“The Astronomer” starts things off in a fairly ambitious manner. The seven-minute track establishes the group’s intent of setting up a kind-of astral post-metal landscape across a lighter progressive rock landscape. It has some harder moments such as about three-and-a-half minutes in that brings in more of a doom metal moodiness that nicely compliments the track as more of an experience meant to play more on emotion than anything given how it jumps between extremes in a prog rock story-driven approach. This stands as an alright welcoming track, but it also as one of the few good ones. Sadly, it doesn’t exactly end on the strongest conclusion either (a telling sign of turbulent waters ahead).
“Binary Collapse” starts off relatively dark off the heels of “Betelgeuse” (which we’ll get to), but picks up to a catchy, albeit fairly generic laid back progressive cut. The song periodically bares its fangs, only to go back to sedated as the pace slows once more as expected. The more you listen, the more you can hear the untouched potential for the sake of a tame outcome. Much of this can be said for “Everywhere and Nowhere” as well. Whenever the music gains a little heat, it also picks up some personality. When it slows down beyond the intro that sounds like a sound test you would see before a band’s live set things go back into that “I wanna to float among the stars in the late night skies” wonderment that offers no major difference to the rest of the album beyond the ending’s more major film synth-driven sci-fi piece.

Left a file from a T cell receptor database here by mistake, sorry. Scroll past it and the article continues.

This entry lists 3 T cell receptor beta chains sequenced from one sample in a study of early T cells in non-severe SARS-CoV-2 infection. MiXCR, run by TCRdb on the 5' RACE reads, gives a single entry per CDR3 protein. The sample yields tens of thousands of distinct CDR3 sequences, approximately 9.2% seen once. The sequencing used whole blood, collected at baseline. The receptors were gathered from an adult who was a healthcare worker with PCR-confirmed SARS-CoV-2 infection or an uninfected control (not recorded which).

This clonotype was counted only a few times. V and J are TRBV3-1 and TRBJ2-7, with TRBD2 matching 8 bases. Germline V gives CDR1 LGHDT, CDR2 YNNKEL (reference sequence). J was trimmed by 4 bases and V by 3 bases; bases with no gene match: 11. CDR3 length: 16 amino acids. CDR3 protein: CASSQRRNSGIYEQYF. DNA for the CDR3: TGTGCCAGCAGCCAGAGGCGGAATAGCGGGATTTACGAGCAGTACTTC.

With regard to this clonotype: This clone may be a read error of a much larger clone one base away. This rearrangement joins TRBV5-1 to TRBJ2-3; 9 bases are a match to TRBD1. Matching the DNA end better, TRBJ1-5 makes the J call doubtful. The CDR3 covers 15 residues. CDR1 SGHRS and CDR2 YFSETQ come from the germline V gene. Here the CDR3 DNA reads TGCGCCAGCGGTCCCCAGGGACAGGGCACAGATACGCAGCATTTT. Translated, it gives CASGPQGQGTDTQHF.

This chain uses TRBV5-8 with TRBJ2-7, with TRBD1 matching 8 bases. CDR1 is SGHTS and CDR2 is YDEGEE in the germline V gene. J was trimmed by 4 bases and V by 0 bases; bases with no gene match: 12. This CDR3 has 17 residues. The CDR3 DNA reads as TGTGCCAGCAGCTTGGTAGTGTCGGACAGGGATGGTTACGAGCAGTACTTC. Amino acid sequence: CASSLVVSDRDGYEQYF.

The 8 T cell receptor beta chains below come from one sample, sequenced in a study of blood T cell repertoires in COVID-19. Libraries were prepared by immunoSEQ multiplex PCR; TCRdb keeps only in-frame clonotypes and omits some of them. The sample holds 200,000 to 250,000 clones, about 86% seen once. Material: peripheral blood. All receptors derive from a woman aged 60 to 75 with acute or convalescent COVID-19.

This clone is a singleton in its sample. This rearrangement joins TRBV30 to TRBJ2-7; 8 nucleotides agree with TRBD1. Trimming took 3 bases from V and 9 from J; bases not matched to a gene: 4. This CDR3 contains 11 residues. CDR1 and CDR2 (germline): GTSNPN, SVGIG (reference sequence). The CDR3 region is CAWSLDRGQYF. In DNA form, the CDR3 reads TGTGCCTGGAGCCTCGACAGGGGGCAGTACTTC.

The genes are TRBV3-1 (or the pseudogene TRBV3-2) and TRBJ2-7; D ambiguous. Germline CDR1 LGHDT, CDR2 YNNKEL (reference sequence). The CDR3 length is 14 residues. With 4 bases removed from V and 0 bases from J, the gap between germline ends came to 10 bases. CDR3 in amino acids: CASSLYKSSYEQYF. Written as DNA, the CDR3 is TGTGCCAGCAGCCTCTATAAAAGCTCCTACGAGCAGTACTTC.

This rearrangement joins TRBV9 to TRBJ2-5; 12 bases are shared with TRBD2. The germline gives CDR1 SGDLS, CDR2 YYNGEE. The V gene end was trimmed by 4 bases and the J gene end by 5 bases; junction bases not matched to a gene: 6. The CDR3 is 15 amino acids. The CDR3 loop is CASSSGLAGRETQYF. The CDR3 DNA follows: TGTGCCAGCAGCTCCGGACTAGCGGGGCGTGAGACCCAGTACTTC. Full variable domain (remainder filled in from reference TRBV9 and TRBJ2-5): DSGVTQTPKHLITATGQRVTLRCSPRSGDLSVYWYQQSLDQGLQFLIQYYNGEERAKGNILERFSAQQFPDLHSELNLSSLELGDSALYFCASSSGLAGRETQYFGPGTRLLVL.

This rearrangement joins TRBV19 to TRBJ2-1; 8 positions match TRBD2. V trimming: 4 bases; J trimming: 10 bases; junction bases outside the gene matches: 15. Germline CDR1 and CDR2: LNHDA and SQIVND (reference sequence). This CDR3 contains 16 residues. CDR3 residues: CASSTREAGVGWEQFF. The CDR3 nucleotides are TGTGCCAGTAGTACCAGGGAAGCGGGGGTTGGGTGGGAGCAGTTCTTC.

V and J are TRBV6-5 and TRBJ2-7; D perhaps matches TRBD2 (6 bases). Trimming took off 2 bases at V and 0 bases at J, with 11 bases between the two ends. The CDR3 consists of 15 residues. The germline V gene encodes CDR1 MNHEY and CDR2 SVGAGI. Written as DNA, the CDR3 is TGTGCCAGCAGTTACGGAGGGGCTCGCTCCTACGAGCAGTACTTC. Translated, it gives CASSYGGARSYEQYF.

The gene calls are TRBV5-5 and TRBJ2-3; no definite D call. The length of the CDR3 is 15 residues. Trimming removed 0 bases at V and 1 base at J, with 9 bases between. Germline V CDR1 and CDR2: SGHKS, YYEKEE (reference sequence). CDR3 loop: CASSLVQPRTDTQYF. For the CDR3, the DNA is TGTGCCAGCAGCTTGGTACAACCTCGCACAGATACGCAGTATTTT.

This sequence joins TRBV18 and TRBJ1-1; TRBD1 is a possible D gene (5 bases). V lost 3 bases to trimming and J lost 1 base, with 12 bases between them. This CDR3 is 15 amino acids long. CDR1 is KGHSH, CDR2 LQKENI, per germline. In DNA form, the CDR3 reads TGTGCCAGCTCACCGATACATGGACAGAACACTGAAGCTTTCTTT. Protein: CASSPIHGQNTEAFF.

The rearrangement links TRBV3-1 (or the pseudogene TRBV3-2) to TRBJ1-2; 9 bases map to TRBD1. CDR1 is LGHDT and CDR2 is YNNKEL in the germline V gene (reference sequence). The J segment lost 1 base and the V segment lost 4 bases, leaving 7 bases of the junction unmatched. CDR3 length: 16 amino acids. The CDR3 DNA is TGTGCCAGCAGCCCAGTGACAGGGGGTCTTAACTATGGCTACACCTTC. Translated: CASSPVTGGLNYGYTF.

But of all the songs on this release, “Betelgeuse” is the only one to stand out. At all. This one hits like the score to the tense moments of a stand-off in a western film as the storm clouds roll in, or coping with depression staring down half consumed bottle of alcohol in the eighties. Moody guitar leads steal any hope for a happy ending across over four minutes of absolute misery before the hammering gloom leaves up to let in a moment of serenity as the gunpowder settles on either scene. The only song remotely close to this is the ten-minute long “Critical Mass (That Which Cannot be Created)”. Definitely a slow burn, this one gradually builds to something brilliant that promises an astounding conclusion before ending on a whimper that doesn’t live up to the “hype” in any way.
What it all boils down to is an album full of songs that are simply alright. While Stellar Death show they are a competent duo in writing catchy post-prog music, there’s very little that genuinely stands out other than some chill performances. When the band really taps into a particular emotion, they drive the point home with the greatest of ease. Unfortunately there are so few songs on here like that. Utimately, Fragments of Light is a surprisingly dull experience with brief shining moments of solid musicianship that more often than not have no payoff and one memorable song. It isn’t bad, but there’s so much too similar and too little to pull you back in after the first listen if it even manages to hold your interest that long.